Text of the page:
I went back to see the last improvised performance of Running Under Bridges, a week after I saw the second. (I wish I had seen the first, too.)
This time, joining saxophonist (and co-creator of the project) Raymond MacDonald and guitarist George Burt was harpist Catriona McKay. Taking as their “score” the same images by Jo Ganter as before, with the same instructions and direction (and, indeed, some passages were recognisable between the two performances), it was a very different experience.
I can’t remember having seen an improvising harpist before, certainly not one playing steel bottle neck or tupperware on the harp. (There are a couple of jazz recordings I have which feature a harp, I think – one by Alice Coltrane, for instance.)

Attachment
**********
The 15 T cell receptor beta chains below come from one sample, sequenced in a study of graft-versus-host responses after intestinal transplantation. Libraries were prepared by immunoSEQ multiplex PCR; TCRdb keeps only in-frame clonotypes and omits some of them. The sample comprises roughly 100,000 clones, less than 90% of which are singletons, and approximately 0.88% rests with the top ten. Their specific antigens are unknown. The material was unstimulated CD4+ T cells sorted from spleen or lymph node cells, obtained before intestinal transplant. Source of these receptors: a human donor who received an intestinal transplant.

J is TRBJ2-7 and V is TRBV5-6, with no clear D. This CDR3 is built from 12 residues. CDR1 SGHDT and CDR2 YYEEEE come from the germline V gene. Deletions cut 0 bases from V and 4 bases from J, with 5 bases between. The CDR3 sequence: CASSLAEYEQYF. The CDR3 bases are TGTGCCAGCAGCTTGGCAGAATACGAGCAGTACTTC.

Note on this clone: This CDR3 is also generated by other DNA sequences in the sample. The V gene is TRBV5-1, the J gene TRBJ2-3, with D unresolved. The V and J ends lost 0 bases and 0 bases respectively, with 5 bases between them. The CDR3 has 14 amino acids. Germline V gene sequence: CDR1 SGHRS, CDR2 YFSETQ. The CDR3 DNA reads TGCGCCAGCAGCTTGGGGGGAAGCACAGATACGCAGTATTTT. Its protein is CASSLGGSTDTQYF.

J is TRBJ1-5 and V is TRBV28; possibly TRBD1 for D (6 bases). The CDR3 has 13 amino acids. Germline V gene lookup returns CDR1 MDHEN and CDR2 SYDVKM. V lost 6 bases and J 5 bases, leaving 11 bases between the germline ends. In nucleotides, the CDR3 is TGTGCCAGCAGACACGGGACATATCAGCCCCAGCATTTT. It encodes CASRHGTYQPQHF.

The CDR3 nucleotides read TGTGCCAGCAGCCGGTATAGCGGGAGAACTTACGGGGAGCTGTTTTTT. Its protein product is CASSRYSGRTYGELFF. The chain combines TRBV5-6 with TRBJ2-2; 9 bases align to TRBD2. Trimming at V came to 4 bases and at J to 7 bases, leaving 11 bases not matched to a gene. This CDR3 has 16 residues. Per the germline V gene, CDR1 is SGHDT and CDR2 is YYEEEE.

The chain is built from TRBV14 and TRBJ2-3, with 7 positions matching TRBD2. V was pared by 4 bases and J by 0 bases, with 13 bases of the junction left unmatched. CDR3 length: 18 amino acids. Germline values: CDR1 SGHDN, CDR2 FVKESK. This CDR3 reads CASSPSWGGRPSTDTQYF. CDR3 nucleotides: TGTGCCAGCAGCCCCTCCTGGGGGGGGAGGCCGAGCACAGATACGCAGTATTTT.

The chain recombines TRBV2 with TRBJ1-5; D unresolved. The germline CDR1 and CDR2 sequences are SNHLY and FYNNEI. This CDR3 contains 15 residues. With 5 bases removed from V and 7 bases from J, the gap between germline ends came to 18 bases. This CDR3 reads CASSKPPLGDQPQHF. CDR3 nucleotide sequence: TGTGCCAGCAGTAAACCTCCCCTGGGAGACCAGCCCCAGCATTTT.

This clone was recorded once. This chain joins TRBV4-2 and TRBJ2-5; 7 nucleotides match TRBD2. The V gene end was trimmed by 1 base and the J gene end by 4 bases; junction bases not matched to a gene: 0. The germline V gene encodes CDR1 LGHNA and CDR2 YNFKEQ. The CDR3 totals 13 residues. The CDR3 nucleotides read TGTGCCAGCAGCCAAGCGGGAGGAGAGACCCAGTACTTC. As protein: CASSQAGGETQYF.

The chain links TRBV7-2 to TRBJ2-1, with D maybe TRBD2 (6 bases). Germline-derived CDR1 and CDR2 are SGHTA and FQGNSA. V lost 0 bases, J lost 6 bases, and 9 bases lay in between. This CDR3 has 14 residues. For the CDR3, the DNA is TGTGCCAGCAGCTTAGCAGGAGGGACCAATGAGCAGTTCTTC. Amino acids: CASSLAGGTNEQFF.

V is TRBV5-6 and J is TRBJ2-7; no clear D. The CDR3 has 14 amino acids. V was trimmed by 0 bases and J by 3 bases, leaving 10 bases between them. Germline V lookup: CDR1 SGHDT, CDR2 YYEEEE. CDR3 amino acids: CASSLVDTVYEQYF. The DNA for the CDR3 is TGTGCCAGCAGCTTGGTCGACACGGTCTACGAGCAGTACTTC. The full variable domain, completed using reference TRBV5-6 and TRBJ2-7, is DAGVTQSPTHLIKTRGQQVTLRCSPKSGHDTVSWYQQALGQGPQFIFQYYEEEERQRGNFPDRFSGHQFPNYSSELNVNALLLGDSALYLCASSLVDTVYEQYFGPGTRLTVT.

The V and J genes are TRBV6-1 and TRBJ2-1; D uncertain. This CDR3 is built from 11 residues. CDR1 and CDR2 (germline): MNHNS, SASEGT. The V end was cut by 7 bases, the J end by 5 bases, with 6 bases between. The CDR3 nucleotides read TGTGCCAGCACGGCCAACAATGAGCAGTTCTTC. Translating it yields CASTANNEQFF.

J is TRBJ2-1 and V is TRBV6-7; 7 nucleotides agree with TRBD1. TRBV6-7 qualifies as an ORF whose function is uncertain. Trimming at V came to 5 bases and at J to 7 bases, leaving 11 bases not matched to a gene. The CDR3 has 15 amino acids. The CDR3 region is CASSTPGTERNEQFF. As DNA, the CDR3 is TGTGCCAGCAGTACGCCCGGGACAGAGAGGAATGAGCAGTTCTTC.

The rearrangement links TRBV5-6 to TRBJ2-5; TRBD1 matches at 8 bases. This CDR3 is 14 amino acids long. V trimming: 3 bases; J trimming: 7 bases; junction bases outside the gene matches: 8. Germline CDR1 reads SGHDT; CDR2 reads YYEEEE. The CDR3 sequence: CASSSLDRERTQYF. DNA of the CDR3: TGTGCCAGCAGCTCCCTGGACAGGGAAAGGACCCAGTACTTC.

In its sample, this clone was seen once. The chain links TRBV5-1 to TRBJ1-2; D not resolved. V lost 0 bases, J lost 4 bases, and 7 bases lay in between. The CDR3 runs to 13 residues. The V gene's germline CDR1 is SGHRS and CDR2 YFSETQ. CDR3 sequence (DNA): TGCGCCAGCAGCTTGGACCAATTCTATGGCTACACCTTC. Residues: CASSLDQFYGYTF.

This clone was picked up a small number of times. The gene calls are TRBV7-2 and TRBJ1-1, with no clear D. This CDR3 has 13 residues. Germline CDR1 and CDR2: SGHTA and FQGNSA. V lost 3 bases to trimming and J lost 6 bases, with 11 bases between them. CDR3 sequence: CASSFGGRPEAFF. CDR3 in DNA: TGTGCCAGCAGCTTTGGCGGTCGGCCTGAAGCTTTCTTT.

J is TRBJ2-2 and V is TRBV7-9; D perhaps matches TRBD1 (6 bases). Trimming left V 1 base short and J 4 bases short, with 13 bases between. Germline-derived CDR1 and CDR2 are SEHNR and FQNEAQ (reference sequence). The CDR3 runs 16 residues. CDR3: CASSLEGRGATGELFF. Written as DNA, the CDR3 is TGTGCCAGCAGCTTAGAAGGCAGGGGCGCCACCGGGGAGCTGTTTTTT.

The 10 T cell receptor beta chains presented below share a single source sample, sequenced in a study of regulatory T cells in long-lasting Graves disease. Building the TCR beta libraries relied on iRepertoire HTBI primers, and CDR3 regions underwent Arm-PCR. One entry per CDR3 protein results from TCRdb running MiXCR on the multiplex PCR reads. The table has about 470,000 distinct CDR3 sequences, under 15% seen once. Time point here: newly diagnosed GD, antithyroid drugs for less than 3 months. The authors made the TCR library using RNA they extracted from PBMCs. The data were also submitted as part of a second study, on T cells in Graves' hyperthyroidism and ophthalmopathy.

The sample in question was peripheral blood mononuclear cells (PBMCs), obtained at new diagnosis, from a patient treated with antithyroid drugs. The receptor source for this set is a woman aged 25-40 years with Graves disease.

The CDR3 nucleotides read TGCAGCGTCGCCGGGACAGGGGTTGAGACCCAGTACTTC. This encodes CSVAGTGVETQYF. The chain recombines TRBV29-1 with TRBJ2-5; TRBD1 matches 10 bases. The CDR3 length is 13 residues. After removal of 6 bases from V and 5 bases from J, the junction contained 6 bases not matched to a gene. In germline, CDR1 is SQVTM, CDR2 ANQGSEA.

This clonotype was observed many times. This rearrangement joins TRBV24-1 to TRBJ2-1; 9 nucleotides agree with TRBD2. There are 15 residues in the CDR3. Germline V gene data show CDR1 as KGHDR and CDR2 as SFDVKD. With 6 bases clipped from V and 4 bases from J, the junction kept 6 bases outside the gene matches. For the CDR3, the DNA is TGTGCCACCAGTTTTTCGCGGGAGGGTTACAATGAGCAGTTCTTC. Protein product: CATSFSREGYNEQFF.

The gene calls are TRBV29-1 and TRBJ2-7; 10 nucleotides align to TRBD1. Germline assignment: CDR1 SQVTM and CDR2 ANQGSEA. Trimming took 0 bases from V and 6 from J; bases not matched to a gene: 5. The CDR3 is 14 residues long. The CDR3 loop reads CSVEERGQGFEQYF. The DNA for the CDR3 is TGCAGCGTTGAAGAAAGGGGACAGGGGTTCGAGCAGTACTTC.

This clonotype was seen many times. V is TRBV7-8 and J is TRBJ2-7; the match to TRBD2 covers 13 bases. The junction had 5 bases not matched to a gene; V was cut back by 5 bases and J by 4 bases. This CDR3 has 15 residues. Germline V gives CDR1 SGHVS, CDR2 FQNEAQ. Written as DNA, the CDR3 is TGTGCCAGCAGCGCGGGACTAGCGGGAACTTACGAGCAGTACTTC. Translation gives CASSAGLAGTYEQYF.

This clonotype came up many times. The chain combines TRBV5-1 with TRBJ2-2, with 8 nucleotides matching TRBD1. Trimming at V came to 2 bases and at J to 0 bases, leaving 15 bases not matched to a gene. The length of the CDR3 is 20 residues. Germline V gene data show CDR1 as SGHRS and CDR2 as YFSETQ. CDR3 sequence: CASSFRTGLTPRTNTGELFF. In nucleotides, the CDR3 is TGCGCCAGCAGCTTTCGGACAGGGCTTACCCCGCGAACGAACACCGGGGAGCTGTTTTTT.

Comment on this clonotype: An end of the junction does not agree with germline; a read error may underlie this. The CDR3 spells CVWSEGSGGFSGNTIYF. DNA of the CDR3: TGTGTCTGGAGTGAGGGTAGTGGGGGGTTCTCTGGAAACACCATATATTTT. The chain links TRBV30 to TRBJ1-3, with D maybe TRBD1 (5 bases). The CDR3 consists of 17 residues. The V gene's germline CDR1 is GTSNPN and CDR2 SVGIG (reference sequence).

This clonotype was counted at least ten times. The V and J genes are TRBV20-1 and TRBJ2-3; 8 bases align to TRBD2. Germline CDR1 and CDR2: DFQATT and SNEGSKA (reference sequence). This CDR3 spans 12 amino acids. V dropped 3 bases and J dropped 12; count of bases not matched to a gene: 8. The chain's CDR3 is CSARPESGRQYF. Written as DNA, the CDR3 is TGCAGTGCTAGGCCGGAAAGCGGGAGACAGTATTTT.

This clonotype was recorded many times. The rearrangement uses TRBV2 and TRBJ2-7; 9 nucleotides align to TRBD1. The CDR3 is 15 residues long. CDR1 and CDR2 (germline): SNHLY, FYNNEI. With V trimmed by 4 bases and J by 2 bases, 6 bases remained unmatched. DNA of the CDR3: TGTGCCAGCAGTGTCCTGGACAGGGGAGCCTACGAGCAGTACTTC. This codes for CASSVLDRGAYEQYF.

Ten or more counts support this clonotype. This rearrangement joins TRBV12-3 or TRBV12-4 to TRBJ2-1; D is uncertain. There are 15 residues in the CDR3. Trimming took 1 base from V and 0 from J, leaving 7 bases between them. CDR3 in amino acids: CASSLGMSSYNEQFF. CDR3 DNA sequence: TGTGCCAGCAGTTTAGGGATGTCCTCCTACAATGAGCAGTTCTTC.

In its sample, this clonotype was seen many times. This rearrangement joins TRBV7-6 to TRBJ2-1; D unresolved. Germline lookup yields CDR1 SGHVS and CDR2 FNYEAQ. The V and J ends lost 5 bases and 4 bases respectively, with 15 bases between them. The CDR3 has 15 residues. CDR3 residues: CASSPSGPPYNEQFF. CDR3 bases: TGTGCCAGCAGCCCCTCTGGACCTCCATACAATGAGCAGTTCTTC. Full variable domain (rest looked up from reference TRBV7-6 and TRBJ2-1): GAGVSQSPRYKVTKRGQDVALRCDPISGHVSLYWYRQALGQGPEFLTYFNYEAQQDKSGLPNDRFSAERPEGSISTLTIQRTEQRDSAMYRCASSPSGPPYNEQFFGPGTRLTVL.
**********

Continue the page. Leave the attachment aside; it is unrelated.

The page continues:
Having spent some more time looking at the exhibition of Ganter’s artworks and the images from which they were derived, as well as her fascinating animations of some previous performances of Running Under Bridges and a couple of improvisations by MacDonald and pianist Marilyn Crispell (a couple of videos are at the end of this post), it was easier to follow the way the musicians translated the abstract “score” into music – maybe to grasp what their process was.
This performance felt more intimate, as if the audience was watching something very raw and personal going on. Like we were eavesdropping a private conversation between the musicians. There is an openness that improvisation brings to an event – shared by the audience, too, because we need to be open to experiment (and, at times, disappointment) – and you never know what is going to happen.
Another fascinating experience.